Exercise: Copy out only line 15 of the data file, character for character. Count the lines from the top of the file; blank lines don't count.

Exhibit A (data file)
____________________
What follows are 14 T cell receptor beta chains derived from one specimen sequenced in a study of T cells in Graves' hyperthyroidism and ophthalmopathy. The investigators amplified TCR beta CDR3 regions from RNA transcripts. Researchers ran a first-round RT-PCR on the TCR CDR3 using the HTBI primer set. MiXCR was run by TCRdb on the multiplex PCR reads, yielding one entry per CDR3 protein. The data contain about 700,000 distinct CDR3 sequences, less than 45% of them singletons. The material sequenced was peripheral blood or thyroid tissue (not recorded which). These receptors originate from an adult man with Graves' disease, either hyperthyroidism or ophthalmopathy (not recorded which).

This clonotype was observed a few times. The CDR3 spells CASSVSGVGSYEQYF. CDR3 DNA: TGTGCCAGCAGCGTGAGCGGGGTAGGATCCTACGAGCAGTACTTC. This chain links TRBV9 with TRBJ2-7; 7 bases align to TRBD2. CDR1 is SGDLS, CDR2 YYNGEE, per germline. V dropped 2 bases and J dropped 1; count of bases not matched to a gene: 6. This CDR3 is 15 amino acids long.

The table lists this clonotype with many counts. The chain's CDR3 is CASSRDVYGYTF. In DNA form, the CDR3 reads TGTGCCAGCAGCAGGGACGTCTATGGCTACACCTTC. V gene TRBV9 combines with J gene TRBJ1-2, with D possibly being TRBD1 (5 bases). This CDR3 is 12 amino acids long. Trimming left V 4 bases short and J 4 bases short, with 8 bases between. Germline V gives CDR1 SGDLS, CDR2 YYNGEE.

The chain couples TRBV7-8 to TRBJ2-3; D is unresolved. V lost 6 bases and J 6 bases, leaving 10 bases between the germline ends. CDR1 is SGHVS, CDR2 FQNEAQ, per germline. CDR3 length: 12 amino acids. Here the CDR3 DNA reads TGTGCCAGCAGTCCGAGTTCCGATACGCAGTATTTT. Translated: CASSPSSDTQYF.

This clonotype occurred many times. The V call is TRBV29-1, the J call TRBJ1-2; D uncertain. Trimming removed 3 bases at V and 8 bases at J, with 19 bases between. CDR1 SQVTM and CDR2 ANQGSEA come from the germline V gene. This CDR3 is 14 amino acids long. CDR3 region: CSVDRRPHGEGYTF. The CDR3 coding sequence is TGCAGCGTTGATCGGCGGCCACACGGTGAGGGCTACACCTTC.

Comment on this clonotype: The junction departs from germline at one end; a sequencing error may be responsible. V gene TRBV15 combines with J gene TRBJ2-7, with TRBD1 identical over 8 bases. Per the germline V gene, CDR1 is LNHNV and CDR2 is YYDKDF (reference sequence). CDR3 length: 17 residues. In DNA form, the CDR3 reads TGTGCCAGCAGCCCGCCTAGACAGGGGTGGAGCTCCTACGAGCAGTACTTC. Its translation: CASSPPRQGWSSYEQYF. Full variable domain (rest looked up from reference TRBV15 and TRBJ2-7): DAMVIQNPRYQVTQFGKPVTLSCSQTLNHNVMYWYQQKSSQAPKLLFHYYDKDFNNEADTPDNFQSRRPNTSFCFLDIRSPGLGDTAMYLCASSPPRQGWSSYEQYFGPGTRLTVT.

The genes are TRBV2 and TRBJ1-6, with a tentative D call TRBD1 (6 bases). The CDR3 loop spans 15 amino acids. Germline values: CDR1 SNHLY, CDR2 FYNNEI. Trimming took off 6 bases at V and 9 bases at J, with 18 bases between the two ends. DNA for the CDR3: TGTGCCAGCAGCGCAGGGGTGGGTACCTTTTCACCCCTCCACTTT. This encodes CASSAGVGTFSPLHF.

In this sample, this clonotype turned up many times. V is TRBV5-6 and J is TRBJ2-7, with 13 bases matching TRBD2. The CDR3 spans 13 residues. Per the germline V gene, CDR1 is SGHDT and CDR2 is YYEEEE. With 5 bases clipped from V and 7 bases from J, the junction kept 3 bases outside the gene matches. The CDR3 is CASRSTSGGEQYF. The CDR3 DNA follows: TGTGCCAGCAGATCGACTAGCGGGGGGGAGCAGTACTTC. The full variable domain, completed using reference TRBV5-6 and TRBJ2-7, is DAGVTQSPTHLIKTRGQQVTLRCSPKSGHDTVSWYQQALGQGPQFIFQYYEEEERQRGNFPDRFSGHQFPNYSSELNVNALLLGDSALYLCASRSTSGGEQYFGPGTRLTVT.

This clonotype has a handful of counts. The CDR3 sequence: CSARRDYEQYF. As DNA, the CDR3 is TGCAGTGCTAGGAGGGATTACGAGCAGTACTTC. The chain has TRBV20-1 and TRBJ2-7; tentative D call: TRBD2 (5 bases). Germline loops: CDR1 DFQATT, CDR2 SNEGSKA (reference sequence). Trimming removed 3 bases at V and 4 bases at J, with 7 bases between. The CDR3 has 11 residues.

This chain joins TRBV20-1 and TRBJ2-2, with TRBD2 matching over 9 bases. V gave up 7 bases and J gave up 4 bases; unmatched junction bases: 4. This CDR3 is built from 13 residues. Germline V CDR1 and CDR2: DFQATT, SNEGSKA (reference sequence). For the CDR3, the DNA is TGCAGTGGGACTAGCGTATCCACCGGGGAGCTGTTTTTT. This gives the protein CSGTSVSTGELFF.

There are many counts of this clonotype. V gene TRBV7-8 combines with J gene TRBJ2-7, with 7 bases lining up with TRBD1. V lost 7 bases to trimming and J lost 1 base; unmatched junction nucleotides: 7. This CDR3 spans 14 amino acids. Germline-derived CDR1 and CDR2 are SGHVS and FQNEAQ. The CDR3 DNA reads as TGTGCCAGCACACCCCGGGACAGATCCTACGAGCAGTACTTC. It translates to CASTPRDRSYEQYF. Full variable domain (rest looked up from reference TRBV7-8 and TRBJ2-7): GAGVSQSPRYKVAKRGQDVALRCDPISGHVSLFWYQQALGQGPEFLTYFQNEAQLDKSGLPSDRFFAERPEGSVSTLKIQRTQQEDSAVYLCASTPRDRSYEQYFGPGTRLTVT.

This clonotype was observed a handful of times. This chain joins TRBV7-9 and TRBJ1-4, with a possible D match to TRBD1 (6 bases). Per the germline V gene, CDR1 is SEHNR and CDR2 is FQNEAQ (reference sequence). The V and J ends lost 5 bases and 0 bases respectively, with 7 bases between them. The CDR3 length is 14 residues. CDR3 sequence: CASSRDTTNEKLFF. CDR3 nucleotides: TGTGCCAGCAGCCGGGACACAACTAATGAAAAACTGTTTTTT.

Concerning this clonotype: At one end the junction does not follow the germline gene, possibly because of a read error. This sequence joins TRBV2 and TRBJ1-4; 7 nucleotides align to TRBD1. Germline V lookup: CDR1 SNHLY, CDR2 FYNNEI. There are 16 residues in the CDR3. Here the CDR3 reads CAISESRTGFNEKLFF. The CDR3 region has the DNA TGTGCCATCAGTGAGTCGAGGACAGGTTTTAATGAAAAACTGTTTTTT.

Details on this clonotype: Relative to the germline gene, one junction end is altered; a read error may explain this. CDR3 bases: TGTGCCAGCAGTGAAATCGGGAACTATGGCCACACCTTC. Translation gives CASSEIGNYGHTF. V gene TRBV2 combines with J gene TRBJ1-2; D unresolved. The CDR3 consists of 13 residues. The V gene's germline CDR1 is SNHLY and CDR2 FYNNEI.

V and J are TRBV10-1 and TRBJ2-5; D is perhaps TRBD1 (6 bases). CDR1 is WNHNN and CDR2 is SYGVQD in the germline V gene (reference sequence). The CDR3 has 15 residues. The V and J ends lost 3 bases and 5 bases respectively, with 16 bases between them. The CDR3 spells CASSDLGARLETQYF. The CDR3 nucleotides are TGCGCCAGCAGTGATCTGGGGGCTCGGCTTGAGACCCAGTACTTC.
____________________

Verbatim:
V and J are TRBV10-1 and TRBJ2-5; D is perhaps TRBD1 (6 bases). CDR1 is WNHNN and CDR2 is SYGVQD in the germline V gene (reference sequence). The CDR3 has 15 residues. The V and J ends lost 3 bases and 5 bases respectively, with 16 bases between them. The CDR3 spells CASSDLGARLETQYF. The CDR3 nucleotides are TGCGCCAGCAGTGATCTGGGGGCTCGGCTTGAGACCCAGTACTTC.